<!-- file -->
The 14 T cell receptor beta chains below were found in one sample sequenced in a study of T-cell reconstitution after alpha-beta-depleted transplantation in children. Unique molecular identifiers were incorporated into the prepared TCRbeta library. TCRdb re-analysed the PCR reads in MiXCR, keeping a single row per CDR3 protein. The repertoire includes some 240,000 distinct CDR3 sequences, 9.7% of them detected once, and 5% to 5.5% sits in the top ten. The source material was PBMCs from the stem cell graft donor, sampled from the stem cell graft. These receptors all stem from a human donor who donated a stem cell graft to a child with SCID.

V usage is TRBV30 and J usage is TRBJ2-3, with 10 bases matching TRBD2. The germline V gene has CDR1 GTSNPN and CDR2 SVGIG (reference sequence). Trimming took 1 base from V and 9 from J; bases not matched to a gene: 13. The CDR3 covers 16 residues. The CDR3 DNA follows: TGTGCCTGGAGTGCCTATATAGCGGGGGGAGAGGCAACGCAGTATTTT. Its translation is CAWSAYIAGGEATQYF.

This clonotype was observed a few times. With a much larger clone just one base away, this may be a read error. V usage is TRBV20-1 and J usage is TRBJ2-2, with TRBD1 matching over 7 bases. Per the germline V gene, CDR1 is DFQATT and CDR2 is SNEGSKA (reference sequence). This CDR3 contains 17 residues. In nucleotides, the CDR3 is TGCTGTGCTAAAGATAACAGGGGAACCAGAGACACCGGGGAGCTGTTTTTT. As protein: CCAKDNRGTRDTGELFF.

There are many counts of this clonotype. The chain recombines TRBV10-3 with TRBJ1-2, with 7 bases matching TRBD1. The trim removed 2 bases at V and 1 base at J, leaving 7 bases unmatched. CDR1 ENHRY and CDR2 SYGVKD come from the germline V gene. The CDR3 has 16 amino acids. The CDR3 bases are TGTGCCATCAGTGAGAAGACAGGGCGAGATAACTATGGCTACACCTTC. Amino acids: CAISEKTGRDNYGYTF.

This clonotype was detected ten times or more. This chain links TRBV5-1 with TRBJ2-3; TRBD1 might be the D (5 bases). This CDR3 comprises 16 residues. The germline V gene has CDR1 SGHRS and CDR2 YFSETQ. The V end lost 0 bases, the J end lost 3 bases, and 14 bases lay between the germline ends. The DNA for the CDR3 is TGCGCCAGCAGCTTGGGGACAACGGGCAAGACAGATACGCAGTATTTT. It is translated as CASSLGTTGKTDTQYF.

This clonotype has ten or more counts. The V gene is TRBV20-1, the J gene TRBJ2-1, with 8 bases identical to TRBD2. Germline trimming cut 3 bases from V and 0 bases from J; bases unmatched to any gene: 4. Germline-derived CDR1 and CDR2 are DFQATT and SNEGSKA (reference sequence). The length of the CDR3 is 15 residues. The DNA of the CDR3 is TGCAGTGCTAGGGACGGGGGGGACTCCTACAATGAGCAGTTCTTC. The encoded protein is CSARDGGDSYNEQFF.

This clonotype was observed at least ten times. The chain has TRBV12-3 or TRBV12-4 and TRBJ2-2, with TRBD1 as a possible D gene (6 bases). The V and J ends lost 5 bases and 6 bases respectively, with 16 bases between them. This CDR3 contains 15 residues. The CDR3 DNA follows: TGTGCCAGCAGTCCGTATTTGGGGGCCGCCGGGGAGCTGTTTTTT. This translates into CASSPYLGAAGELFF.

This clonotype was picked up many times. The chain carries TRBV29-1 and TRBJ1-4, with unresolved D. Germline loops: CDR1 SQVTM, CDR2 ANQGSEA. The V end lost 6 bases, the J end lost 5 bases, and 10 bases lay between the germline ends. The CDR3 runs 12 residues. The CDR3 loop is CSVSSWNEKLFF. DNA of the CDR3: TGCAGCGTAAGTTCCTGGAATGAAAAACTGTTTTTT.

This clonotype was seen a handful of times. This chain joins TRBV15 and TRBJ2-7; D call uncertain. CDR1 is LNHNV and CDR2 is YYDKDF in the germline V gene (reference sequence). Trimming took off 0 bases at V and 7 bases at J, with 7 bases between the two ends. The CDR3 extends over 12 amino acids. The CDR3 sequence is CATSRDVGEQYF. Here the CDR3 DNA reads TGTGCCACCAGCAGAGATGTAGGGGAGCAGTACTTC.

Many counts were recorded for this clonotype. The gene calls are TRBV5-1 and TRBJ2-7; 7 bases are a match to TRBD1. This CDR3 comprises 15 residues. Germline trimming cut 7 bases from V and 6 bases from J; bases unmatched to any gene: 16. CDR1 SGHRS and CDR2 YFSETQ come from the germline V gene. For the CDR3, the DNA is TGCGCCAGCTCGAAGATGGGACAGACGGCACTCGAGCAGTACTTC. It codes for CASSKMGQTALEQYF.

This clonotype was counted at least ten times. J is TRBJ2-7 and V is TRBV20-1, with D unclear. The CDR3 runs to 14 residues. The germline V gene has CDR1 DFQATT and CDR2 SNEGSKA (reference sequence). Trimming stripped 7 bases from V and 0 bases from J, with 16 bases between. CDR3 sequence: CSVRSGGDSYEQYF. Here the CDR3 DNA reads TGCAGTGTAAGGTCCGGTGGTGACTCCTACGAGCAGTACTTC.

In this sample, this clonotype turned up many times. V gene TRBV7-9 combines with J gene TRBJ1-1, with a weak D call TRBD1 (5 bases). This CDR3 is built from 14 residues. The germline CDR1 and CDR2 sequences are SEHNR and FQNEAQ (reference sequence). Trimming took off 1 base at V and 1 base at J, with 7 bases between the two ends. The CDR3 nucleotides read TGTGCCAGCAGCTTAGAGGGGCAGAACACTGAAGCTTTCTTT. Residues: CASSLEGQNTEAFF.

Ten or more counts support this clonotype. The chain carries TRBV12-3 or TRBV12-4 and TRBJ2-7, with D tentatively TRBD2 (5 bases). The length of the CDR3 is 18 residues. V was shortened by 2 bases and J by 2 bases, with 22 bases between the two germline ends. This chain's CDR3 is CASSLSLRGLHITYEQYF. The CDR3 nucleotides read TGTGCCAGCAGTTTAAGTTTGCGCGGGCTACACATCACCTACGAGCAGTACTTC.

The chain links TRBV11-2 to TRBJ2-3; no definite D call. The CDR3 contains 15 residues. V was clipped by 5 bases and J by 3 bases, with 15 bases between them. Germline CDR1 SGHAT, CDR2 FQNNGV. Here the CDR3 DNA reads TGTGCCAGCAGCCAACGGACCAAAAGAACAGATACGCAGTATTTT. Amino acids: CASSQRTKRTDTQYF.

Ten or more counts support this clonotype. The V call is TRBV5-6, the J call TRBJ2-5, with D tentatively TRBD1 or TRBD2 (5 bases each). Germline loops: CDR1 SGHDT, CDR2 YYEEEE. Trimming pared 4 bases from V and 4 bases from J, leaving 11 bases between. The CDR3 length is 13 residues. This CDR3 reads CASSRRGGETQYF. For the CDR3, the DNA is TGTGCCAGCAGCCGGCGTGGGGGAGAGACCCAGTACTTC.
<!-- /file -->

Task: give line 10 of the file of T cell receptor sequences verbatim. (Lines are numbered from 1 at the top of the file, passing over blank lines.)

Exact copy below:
Many counts were recorded for this clonotype. The gene calls are TRBV5-1 and TRBJ2-7; 7 bases are a match to TRBD1. This CDR3 comprises 15 residues. Germline trimming cut 7 bases from V and 6 bases from J; bases unmatched to any gene: 16. CDR1 SGHRS and CDR2 YFSETQ come from the germline V gene. For the CDR3, the DNA is TGCGCCAGCTCGAAGATGGGACAGACGGCACTCGAGCAGTACTTC. It codes for CASSKMGQTALEQYF.